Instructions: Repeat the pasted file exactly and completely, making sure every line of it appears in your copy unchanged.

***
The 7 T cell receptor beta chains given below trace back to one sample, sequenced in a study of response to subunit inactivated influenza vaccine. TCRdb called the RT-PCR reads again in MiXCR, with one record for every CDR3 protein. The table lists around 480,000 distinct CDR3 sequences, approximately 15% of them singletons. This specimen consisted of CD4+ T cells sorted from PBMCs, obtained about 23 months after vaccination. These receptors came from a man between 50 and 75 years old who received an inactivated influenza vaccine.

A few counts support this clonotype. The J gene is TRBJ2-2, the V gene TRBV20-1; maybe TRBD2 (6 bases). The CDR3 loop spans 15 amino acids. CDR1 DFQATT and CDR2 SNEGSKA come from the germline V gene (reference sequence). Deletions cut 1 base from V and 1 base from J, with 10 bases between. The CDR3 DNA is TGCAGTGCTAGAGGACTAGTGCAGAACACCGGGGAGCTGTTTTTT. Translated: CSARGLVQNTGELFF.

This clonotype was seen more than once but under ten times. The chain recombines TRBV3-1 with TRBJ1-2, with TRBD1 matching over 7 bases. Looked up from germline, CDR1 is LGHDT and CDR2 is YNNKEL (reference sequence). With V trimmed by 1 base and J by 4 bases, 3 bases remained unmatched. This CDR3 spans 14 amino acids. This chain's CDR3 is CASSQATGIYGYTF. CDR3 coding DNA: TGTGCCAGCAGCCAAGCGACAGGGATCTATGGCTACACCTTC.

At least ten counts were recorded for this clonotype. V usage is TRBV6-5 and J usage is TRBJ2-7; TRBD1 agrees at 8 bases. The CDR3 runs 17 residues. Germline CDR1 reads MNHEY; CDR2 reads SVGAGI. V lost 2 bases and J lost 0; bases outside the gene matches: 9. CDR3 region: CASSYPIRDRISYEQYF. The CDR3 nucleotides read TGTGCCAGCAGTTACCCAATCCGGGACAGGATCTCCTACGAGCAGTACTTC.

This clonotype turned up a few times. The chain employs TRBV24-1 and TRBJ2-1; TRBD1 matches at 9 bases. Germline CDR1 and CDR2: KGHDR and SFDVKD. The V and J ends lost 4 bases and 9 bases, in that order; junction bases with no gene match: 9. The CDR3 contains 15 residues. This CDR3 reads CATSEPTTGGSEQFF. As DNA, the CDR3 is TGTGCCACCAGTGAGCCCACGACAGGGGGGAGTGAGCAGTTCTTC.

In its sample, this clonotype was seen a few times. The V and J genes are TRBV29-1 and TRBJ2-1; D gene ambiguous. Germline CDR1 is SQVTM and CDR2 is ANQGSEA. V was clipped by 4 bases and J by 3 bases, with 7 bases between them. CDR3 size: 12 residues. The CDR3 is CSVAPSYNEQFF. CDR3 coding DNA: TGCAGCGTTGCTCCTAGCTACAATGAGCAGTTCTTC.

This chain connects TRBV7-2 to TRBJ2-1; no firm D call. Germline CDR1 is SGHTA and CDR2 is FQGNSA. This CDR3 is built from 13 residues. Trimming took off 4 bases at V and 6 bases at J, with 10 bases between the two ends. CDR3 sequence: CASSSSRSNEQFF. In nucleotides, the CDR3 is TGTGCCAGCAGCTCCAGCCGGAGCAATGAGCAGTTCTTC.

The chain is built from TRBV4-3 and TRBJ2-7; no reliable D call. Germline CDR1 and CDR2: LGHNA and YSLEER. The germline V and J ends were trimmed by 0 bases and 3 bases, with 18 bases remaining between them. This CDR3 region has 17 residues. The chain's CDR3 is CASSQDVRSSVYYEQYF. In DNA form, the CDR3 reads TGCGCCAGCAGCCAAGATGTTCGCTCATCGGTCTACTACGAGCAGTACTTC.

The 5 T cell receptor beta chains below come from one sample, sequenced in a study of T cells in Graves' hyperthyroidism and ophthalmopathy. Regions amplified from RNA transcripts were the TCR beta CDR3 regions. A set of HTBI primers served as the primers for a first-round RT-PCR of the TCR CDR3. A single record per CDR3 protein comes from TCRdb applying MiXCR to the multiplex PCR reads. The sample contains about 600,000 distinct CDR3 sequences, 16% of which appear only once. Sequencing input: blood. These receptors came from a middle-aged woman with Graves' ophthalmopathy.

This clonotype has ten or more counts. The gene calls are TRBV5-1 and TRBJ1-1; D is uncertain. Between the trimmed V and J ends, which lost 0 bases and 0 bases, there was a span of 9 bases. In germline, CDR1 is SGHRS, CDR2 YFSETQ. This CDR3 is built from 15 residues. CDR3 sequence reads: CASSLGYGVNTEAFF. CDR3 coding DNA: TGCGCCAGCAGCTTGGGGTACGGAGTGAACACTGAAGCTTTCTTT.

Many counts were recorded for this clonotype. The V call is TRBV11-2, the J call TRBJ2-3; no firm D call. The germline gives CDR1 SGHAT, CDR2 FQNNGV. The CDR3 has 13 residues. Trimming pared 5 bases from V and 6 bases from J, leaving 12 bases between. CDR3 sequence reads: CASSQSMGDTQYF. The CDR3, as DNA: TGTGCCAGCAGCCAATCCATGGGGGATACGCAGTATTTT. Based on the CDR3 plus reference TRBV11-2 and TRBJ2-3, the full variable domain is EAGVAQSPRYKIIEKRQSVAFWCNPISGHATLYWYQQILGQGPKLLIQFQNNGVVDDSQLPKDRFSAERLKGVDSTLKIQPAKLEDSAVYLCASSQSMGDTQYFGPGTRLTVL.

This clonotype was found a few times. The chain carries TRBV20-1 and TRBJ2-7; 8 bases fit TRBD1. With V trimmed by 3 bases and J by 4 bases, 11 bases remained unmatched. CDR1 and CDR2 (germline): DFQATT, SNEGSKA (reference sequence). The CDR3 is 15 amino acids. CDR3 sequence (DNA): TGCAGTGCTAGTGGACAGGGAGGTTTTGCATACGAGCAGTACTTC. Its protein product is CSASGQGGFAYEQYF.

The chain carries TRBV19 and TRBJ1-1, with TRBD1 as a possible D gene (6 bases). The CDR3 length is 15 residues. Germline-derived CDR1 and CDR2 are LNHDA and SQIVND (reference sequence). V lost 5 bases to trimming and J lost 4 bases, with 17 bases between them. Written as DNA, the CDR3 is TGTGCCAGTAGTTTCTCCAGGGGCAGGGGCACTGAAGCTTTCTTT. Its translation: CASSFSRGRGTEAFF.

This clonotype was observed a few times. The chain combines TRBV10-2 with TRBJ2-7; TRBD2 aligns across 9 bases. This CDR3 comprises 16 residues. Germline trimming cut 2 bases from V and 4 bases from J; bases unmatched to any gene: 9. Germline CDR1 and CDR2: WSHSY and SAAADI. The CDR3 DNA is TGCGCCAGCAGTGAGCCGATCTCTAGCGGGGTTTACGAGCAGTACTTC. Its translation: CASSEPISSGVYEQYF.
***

The 7 T cell receptor beta chains given below trace back to one sample, sequenced in a study of response to subunit inactivated influenza vaccine. TCRdb called the RT-PCR reads again in MiXCR, with one record for every CDR3 protein. The table lists around 480,000 distinct CDR3 sequences, approximately 15% of them singletons. This specimen consisted of CD4+ T cells sorted from PBMCs, obtained about 23 months after vaccination. These receptors came from a man between 50 and 75 years old who received an inactivated influenza vaccine.

A few counts support this clonotype. The J gene is TRBJ2-2, the V gene TRBV20-1; maybe TRBD2 (6 bases). The CDR3 loop spans 15 amino acids. CDR1 DFQATT and CDR2 SNEGSKA come from the germline V gene (reference sequence). Deletions cut 1 base from V and 1 base from J, with 10 bases between. The CDR3 DNA is TGCAGTGCTAGAGGACTAGTGCAGAACACCGGGGAGCTGTTTTTT. Translated: CSARGLVQNTGELFF.

This clonotype was seen more than once but under ten times. The chain recombines TRBV3-1 with TRBJ1-2, with TRBD1 matching over 7 bases. Looked up from germline, CDR1 is LGHDT and CDR2 is YNNKEL (reference sequence). With V trimmed by 1 base and J by 4 bases, 3 bases remained unmatched. This CDR3 spans 14 amino acids. This chain's CDR3 is CASSQATGIYGYTF. CDR3 coding DNA: TGTGCCAGCAGCCAAGCGACAGGGATCTATGGCTACACCTTC.

At least ten counts were recorded for this clonotype. V usage is TRBV6-5 and J usage is TRBJ2-7; TRBD1 agrees at 8 bases. The CDR3 runs 17 residues. Germline CDR1 reads MNHEY; CDR2 reads SVGAGI. V lost 2 bases and J lost 0; bases outside the gene matches: 9. CDR3 region: CASSYPIRDRISYEQYF. The CDR3 nucleotides read TGTGCCAGCAGTTACCCAATCCGGGACAGGATCTCCTACGAGCAGTACTTC.

This clonotype turned up a few times. The chain employs TRBV24-1 and TRBJ2-1; TRBD1 matches at 9 bases. Germline CDR1 and CDR2: KGHDR and SFDVKD. The V and J ends lost 4 bases and 9 bases, in that order; junction bases with no gene match: 9. The CDR3 contains 15 residues. This CDR3 reads CATSEPTTGGSEQFF. As DNA, the CDR3 is TGTGCCACCAGTGAGCCCACGACAGGGGGGAGTGAGCAGTTCTTC.

In its sample, this clonotype was seen a few times. The V and J genes are TRBV29-1 and TRBJ2-1; D gene ambiguous. Germline CDR1 is SQVTM and CDR2 is ANQGSEA. V was clipped by 4 bases and J by 3 bases, with 7 bases between them. CDR3 size: 12 residues. The CDR3 is CSVAPSYNEQFF. CDR3 coding DNA: TGCAGCGTTGCTCCTAGCTACAATGAGCAGTTCTTC.

This chain connects TRBV7-2 to TRBJ2-1; no firm D call. Germline CDR1 is SGHTA and CDR2 is FQGNSA. This CDR3 is built from 13 residues. Trimming took off 4 bases at V and 6 bases at J, with 10 bases between the two ends. CDR3 sequence: CASSSSRSNEQFF. In nucleotides, the CDR3 is TGTGCCAGCAGCTCCAGCCGGAGCAATGAGCAGTTCTTC.

The chain is built from TRBV4-3 and TRBJ2-7; no reliable D call. Germline CDR1 and CDR2: LGHNA and YSLEER. The germline V and J ends were trimmed by 0 bases and 3 bases, with 18 bases remaining between them. This CDR3 region has 17 residues. The chain's CDR3 is CASSQDVRSSVYYEQYF. In DNA form, the CDR3 reads TGCGCCAGCAGCCAAGATGTTCGCTCATCGGTCTACTACGAGCAGTACTTC.

The 5 T cell receptor beta chains below come from one sample, sequenced in a study of T cells in Graves' hyperthyroidism and ophthalmopathy. Regions amplified from RNA transcripts were the TCR beta CDR3 regions. A set of HTBI primers served as the primers for a first-round RT-PCR of the TCR CDR3. A single record per CDR3 protein comes from TCRdb applying MiXCR to the multiplex PCR reads. The sample contains about 600,000 distinct CDR3 sequences, 16% of which appear only once. Sequencing input: blood. These receptors came from a middle-aged woman with Graves' ophthalmopathy.

This clonotype has ten or more counts. The gene calls are TRBV5-1 and TRBJ1-1; D is uncertain. Between the trimmed V and J ends, which lost 0 bases and 0 bases, there was a span of 9 bases. In germline, CDR1 is SGHRS, CDR2 YFSETQ. This CDR3 is built from 15 residues. CDR3 sequence reads: CASSLGYGVNTEAFF. CDR3 coding DNA: TGCGCCAGCAGCTTGGGGTACGGAGTGAACACTGAAGCTTTCTTT.

Many counts were recorded for this clonotype. The V call is TRBV11-2, the J call TRBJ2-3; no firm D call. The germline gives CDR1 SGHAT, CDR2 FQNNGV. The CDR3 has 13 residues. Trimming pared 5 bases from V and 6 bases from J, leaving 12 bases between. CDR3 sequence reads: CASSQSMGDTQYF. The CDR3, as DNA: TGTGCCAGCAGCCAATCCATGGGGGATACGCAGTATTTT. Based on the CDR3 plus reference TRBV11-2 and TRBJ2-3, the full variable domain is EAGVAQSPRYKIIEKRQSVAFWCNPISGHATLYWYQQILGQGPKLLIQFQNNGVVDDSQLPKDRFSAERLKGVDSTLKIQPAKLEDSAVYLCASSQSMGDTQYFGPGTRLTVL.

This clonotype was found a few times. The chain carries TRBV20-1 and TRBJ2-7; 8 bases fit TRBD1. With V trimmed by 3 bases and J by 4 bases, 11 bases remained unmatched. CDR1 and CDR2 (germline): DFQATT, SNEGSKA (reference sequence). The CDR3 is 15 amino acids. CDR3 sequence (DNA): TGCAGTGCTAGTGGACAGGGAGGTTTTGCATACGAGCAGTACTTC. Its protein product is CSASGQGGFAYEQYF.

The chain carries TRBV19 and TRBJ1-1, with TRBD1 as a possible D gene (6 bases). The CDR3 length is 15 residues. Germline-derived CDR1 and CDR2 are LNHDA and SQIVND (reference sequence). V lost 5 bases to trimming and J lost 4 bases, with 17 bases between them. Written as DNA, the CDR3 is TGTGCCAGTAGTTTCTCCAGGGGCAGGGGCACTGAAGCTTTCTTT. Its translation: CASSFSRGRGTEAFF.

This clonotype was observed a few times. The chain combines TRBV10-2 with TRBJ2-7; TRBD2 aligns across 9 bases. This CDR3 comprises 16 residues. Germline trimming cut 2 bases from V and 4 bases from J; bases unmatched to any gene: 9. Germline CDR1 and CDR2: WSHSY and SAAADI. The CDR3 DNA is TGCGCCAGCAGTGAGCCGATCTCTAGCGGGGTTTACGAGCAGTACTTC. Its translation: CASSEPISSGVYEQYF.